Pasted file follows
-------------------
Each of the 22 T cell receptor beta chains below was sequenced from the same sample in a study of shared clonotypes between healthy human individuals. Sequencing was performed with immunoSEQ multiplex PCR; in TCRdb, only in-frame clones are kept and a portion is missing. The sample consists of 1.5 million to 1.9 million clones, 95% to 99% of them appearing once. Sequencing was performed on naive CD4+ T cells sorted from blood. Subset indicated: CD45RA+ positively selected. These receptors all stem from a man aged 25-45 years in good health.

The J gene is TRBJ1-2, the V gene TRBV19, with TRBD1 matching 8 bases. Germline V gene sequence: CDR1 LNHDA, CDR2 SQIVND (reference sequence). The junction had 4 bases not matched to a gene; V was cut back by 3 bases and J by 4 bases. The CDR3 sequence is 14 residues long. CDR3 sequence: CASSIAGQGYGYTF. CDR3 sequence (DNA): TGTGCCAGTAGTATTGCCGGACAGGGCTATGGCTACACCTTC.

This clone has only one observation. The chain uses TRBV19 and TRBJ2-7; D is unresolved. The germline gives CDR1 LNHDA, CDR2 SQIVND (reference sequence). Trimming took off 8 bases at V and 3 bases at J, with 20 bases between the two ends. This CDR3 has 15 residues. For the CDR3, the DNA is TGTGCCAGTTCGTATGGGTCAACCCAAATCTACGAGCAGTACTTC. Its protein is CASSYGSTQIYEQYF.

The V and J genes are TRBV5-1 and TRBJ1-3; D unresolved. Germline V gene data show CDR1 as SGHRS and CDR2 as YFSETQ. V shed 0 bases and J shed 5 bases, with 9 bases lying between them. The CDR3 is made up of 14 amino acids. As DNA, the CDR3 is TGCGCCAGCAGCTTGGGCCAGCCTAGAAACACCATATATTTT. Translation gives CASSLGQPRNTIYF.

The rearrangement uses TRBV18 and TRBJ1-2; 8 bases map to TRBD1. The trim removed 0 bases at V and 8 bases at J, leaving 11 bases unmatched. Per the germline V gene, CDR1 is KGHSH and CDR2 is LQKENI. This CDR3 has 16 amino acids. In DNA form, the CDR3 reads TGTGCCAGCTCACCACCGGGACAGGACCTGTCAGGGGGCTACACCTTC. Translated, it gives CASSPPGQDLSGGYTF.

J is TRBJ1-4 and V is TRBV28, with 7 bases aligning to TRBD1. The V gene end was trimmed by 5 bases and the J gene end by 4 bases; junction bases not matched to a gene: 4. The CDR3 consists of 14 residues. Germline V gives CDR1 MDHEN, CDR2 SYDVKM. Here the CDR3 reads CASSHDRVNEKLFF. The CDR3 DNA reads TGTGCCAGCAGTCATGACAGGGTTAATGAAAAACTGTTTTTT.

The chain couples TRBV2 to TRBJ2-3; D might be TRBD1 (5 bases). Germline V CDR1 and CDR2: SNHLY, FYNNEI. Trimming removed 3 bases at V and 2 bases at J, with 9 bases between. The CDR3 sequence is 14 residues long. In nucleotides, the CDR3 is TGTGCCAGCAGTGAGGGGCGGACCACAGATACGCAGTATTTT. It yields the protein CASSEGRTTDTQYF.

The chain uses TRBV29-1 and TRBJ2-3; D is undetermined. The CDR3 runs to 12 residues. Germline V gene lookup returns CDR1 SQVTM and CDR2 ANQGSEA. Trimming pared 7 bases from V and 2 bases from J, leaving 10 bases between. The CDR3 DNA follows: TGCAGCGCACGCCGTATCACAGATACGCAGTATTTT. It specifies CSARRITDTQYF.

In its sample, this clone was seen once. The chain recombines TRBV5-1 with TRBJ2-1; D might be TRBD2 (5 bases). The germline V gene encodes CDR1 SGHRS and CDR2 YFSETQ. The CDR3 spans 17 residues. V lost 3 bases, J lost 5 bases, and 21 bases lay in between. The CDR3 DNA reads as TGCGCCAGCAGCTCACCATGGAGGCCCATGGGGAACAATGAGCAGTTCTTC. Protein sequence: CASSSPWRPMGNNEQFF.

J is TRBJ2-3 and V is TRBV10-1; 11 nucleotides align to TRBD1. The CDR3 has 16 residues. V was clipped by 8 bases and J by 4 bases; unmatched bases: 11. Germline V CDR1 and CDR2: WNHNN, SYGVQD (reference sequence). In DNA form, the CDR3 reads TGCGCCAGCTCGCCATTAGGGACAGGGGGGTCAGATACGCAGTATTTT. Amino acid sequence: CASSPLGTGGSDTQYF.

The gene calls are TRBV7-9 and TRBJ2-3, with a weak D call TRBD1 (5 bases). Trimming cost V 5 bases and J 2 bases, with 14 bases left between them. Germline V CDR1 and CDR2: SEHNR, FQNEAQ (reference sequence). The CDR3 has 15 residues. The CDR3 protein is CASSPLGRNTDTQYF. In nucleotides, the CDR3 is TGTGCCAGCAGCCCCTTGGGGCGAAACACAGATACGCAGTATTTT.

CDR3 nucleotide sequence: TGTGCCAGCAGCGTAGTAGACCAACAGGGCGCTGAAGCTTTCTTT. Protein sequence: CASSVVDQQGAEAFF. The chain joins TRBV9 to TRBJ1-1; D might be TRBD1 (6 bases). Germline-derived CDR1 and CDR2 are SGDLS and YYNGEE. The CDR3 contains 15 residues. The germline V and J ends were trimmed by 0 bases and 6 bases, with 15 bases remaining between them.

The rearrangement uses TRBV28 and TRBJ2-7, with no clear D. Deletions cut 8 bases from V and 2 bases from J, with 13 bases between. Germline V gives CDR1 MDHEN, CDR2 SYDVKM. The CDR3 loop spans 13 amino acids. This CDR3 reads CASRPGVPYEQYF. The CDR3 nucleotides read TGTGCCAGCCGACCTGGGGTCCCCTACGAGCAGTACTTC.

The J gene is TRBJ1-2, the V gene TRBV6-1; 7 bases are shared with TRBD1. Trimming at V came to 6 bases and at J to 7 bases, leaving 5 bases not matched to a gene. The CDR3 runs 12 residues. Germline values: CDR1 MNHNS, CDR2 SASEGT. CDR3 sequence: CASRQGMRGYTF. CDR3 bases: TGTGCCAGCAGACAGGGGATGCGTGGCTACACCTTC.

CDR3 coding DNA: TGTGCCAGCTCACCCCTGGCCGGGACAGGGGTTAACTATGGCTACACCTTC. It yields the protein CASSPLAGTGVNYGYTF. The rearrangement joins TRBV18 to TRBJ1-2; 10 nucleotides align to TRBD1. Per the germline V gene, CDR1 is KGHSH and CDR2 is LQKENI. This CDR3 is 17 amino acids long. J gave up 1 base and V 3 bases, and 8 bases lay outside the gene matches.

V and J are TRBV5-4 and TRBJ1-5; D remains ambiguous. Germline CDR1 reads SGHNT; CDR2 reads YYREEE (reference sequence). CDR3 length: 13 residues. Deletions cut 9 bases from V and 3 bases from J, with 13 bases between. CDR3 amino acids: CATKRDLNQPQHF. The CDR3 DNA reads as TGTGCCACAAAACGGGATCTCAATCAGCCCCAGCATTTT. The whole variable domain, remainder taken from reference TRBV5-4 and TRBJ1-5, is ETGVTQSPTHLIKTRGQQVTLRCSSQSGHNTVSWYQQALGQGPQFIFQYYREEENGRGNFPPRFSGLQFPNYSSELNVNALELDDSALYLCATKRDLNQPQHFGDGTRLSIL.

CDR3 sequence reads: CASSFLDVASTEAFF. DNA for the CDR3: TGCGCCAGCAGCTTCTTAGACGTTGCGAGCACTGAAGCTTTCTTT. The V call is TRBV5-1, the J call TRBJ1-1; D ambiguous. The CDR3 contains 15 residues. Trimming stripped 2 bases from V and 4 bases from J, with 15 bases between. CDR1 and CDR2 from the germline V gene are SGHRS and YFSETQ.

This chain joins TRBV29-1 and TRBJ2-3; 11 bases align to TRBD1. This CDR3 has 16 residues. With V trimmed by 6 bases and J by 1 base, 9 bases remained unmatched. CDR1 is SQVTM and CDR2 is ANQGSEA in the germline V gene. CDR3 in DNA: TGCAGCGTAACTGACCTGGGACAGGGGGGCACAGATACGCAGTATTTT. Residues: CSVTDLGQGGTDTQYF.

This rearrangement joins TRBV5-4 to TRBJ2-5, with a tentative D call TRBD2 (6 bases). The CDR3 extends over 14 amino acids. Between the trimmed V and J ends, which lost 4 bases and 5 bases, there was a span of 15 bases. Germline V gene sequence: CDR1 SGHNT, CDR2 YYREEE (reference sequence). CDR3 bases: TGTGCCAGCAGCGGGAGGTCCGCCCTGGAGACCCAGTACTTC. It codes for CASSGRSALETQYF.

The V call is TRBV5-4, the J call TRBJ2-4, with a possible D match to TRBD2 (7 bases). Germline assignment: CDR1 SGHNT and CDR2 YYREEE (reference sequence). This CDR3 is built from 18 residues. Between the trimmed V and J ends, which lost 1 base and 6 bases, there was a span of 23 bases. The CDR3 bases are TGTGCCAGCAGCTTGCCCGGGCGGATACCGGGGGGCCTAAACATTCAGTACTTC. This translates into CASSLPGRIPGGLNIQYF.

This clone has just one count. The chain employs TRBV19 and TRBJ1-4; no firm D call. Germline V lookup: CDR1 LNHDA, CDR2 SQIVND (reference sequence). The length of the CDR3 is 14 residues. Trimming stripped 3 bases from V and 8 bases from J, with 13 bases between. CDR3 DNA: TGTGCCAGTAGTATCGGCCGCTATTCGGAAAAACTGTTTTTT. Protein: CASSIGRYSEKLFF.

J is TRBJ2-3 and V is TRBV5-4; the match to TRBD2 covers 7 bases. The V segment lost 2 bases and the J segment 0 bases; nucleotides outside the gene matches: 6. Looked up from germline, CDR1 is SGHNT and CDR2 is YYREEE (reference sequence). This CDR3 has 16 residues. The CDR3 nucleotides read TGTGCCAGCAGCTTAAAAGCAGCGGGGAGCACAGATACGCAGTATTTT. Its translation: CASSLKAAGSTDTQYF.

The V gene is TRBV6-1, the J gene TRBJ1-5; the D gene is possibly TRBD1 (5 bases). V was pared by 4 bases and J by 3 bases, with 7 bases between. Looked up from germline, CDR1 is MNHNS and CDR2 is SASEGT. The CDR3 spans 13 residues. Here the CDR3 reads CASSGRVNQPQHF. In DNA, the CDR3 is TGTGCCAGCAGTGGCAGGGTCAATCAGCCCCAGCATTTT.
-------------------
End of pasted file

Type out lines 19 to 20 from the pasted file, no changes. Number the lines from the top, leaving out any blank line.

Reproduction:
This rearrangement joins TRBV5-4 to TRBJ2-5, with a tentative D call TRBD2 (6 bases). The CDR3 extends over 14 amino acids. Between the trimmed V and J ends, which lost 4 bases and 5 bases, there was a span of 15 bases. Germline V gene sequence: CDR1 SGHNT, CDR2 YYREEE (reference sequence). CDR3 bases: TGTGCCAGCAGCGGGAGGTCCGCCCTGGAGACCCAGTACTTC. It codes for CASSGRSALETQYF.

The V call is TRBV5-4, the J call TRBJ2-4, with a possible D match to TRBD2 (7 bases). Germline assignment: CDR1 SGHNT and CDR2 YYREEE (reference sequence). This CDR3 is built from 18 residues. Between the trimmed V and J ends, which lost 1 base and 6 bases, there was a span of 23 bases. The CDR3 bases are TGTGCCAGCAGCTTGCCCGGGCGGATACCGGGGGGCCTAAACATTCAGTACTTC. This translates into CASSLPGRIPGGLNIQYF.